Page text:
Academic journal article The University of Memphis Law Review

It's (Almost) My Money and I Need It Now: Facilitating Information to Encourage Competition in Tennessee's Payday Lending Markets

Academic journal article The University of Memphis Law Review

It's (Almost) My Money and I Need It Now: Facilitating Information to Encourage Competition in Tennessee's Payday Lending Markets

Article excerpt

I. Introduction

Few small towns in the United States can claim to be the birthplace of a $1 billion industry-Cleveland, Tennessee is one of these towns. In 1993, Allan Jones started what was then referred to as a "check advance" store in his hometown of Cleveland.1 Today, we call the common storefronts that imitate Jones's first store "payday lenders." Jones and his friend Toby McKenzie started the company that became Advance America Cash Advance, the biggest payday lender in the United States with revenues upwards of $650 million in 2010 and over 2,500 outlets.2 The rapid growth of the payday-lender industry in Tennessee would reflect a similar pattern nationally: what began as few establishments in Cleveland and the nearby military base would turn into 850 stores statewide before the end of the 1990s.3 The business model Jones created would turn into an industry with over 20,000 retail storefronts nationwide-more than all the McDonald's, Home Depot, and Walmart stores in the U.S. combined.4

Consumer advocates and government officials have attacked the payday loan industry over the "cycle of debt" it creates for borrowers.5 Consumer advocates allege that the industry preys on the "financially illiterate," who would otherwise not take out such an expensive loan if they realized its true costs.6 In contrast, industry leaders and their advocates point to the need for short-term credit and the proliferation of more harmful credit alternatives if the payday loan industry did not exist.7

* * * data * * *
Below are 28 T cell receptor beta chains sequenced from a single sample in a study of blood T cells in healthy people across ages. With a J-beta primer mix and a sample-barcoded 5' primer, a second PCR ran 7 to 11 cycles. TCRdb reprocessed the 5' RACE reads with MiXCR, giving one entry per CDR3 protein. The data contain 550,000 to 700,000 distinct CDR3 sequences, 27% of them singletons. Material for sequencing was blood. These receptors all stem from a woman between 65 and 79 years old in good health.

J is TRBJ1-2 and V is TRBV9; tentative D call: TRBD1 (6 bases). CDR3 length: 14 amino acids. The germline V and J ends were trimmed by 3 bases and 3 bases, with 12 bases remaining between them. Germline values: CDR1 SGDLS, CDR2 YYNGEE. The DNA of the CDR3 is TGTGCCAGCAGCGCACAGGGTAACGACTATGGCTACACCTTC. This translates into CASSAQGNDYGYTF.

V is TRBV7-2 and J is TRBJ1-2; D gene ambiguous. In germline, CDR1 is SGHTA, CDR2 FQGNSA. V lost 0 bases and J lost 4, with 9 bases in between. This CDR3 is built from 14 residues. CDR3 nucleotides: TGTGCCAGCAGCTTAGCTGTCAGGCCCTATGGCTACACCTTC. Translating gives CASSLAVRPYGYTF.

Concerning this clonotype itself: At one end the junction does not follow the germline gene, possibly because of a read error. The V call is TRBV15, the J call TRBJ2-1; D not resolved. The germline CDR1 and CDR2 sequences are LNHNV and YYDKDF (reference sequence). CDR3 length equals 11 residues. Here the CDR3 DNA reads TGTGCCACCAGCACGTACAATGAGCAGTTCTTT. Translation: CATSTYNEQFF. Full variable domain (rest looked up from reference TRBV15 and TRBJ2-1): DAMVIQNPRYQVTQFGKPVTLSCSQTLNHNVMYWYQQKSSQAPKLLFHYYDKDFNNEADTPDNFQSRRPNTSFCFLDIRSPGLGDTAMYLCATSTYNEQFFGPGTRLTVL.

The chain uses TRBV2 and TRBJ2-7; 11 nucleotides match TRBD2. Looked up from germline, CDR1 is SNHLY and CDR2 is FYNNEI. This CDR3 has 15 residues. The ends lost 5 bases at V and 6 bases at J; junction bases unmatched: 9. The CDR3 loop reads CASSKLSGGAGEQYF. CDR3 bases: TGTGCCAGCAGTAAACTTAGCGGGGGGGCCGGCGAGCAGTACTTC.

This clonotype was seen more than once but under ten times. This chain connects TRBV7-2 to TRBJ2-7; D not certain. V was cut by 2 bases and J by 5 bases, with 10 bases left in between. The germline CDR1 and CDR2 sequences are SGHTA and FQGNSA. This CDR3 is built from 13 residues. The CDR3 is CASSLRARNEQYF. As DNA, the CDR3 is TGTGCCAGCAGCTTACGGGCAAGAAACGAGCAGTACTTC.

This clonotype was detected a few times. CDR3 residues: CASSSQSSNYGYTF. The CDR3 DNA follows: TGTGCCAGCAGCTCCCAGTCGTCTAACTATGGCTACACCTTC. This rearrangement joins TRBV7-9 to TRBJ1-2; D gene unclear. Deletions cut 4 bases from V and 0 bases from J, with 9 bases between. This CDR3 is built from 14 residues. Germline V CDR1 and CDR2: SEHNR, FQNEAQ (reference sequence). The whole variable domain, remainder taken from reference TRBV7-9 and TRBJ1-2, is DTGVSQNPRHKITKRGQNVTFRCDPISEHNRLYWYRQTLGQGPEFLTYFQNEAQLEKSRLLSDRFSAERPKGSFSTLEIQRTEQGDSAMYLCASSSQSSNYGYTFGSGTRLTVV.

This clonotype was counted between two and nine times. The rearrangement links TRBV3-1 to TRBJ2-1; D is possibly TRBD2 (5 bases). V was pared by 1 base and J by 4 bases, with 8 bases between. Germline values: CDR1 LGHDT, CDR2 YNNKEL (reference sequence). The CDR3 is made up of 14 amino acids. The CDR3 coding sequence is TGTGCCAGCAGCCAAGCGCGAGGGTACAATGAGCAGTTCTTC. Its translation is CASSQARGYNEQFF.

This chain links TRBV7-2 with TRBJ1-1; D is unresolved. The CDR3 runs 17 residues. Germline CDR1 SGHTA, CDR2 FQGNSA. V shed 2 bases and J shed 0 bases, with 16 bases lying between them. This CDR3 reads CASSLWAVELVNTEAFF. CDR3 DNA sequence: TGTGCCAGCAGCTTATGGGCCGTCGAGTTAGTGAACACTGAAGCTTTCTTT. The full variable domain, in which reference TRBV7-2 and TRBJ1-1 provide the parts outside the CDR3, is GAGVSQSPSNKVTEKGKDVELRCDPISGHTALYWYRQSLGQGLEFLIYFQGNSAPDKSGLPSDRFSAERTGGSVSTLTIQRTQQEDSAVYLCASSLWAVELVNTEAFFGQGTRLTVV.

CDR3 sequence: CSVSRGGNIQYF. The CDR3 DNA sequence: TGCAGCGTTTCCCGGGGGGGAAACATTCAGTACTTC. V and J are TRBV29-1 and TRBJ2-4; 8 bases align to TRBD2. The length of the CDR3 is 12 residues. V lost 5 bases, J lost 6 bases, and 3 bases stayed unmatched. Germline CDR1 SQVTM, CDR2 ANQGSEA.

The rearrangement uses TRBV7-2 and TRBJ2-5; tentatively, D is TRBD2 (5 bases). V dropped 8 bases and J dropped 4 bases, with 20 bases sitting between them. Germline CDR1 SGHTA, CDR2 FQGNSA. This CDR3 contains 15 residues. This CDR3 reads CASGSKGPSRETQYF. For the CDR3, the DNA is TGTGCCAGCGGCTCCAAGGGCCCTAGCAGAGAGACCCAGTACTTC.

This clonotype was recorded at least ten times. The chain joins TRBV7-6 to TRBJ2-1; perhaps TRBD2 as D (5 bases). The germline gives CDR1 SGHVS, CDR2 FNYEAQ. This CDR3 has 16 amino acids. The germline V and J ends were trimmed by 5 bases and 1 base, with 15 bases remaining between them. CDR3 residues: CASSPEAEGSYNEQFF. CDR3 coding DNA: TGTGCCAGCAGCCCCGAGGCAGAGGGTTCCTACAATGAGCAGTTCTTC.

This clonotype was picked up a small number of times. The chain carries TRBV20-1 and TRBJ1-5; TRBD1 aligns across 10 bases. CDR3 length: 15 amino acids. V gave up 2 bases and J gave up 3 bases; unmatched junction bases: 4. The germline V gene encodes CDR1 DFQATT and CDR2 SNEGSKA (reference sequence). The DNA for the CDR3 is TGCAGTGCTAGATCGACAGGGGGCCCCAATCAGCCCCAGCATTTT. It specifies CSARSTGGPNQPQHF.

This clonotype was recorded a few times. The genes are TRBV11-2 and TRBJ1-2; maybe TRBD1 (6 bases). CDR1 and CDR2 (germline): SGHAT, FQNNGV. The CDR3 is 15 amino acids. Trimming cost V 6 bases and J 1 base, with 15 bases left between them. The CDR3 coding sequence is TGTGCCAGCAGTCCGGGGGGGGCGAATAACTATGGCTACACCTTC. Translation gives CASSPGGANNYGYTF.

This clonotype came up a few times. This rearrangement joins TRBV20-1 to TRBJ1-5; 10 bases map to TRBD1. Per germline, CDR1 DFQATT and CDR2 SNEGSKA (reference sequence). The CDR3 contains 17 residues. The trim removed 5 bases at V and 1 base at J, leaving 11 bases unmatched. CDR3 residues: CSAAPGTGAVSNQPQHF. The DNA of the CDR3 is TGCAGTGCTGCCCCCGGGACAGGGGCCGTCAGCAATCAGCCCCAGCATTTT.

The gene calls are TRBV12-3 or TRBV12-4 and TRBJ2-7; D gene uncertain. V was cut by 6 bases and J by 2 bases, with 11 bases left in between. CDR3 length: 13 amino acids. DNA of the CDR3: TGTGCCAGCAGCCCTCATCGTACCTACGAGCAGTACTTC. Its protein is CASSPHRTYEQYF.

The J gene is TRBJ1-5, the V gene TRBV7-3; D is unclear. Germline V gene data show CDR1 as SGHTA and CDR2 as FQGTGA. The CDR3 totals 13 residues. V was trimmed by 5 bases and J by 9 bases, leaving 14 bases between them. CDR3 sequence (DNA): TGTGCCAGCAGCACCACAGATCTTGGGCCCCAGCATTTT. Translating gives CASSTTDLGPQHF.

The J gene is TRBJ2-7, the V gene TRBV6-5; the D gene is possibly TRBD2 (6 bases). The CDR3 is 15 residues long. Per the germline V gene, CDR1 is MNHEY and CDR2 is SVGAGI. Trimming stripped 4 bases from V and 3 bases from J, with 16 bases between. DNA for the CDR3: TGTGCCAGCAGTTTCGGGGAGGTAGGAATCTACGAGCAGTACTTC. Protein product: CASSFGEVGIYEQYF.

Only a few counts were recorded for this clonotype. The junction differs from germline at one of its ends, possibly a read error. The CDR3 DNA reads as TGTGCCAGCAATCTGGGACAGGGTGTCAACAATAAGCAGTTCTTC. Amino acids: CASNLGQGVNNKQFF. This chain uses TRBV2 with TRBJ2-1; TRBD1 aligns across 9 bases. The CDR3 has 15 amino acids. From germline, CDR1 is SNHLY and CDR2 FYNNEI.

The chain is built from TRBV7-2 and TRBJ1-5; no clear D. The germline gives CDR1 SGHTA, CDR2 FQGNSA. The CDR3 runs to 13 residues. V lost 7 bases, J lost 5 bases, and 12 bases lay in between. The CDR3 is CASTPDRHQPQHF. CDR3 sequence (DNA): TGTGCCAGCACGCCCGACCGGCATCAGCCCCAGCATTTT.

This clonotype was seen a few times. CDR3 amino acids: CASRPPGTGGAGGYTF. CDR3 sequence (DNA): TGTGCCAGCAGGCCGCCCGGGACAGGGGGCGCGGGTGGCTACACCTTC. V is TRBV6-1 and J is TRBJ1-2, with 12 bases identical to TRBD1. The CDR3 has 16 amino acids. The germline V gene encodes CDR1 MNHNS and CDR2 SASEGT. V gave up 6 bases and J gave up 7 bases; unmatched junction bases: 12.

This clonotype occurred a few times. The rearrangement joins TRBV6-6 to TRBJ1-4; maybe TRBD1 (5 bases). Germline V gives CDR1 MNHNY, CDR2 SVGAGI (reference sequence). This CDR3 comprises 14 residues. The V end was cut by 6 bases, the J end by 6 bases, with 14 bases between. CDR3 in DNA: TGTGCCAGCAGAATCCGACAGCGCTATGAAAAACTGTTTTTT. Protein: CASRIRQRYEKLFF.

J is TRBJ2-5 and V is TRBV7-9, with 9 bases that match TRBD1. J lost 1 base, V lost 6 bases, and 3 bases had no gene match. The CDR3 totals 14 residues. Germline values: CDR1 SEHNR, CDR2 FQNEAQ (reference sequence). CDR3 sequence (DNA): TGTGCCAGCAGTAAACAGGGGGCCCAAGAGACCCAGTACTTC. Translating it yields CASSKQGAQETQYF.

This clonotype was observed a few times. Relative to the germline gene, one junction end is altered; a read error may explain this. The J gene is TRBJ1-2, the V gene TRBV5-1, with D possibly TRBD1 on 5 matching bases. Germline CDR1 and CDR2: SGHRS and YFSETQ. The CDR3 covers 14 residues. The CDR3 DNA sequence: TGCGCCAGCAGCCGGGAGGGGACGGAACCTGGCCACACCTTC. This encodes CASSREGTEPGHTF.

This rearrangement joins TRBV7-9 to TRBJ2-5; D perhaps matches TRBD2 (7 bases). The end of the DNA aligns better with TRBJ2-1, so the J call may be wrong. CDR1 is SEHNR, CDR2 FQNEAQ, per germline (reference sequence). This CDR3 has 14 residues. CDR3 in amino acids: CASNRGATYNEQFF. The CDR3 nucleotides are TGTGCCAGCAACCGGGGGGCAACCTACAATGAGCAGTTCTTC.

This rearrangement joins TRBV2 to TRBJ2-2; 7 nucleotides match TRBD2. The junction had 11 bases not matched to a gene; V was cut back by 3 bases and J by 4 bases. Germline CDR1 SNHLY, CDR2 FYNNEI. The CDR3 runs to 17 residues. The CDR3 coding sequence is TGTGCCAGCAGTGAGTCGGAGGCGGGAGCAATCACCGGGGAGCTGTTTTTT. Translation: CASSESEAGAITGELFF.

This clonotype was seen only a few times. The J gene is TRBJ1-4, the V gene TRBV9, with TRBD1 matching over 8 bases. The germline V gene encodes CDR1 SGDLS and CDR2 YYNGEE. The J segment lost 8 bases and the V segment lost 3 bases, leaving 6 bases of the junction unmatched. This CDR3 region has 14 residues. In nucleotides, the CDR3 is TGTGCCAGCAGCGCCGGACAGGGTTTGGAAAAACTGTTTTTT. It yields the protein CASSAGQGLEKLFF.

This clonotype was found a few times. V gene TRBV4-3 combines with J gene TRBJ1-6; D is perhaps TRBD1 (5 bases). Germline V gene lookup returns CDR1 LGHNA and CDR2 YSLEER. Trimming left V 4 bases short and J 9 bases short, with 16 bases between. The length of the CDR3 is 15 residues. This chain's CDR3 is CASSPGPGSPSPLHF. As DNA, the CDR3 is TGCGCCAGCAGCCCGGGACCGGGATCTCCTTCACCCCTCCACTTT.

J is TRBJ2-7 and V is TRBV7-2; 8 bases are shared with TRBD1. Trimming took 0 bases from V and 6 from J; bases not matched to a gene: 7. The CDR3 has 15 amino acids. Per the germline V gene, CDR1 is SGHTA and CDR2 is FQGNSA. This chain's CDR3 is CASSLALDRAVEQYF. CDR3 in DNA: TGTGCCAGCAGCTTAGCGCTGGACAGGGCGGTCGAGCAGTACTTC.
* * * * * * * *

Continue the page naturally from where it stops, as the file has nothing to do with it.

Tennessee finds itself at the center of this debate, being one of the economic hubs of the industry and one of the states where low-income consumers depend on the industry most.8 Today, Tennessee is one of only three states with over 1,000 payday lenders; the other two states, California and Texas, are the two geographically largest states in the country.9 Tennesseans pay $400 million a year in payday loan and car title fees.10 Additionally, "[t]he average Tennessee borrower pays $490 in fees to borrow $300 for five months."11 While the Tennessee legislature has enacted some protections for consumers since the legitimization of the industry,12 some opponents of payday lending urge further action.13

The payday loan certainly exhibits flaws, as evidenced by the abundance of literature critiquing the practice.14 The consumers who have fallen victim to a cycle of debt after taking out a loan remark that they did not realize the long-term ramifications of the transaction at the time of contracting.15 The regulations that Tennessee's General Assembly and municipalities have enacted have done little to make the practice more competitive, and borrowers have found themselves with few options in deciding between one payday loan source versus another.16 A payday loan, however, still has the potential to provide an informed borrower with the cash to make ends meet with fewer long-term ramifications.

To strike a proper balance in constructing efficient payday loan regulation, lawmakers should focus on fostering a competitive market in which borrowers can use information more easily to decide whether taking out this short-term loan is beneficial, and if so, from which lender. The success of the industry since its creation shows that there is a definite market demand for short-term credit. Indeed, payday loans can provide low-income consumers with access to short-term credit that would be otherwise unavailable to them through more traditional credit services, such as banks.17 Because communities where payday lenders are successful are often underbanked,18 a payday loan serves a market need.19

This Note diagnoses the problems in Tennessee's payday loan market and proposes solutions that will make the market more competitive by easing the consumer's burden in accessing information. Part II of this Note provides a brief overview of what payday loans are and the current federal and Tennessee efforts to regulate them. Part III shows how lawmakers can characterize Tennessee's market for payday lending as a market failure. …

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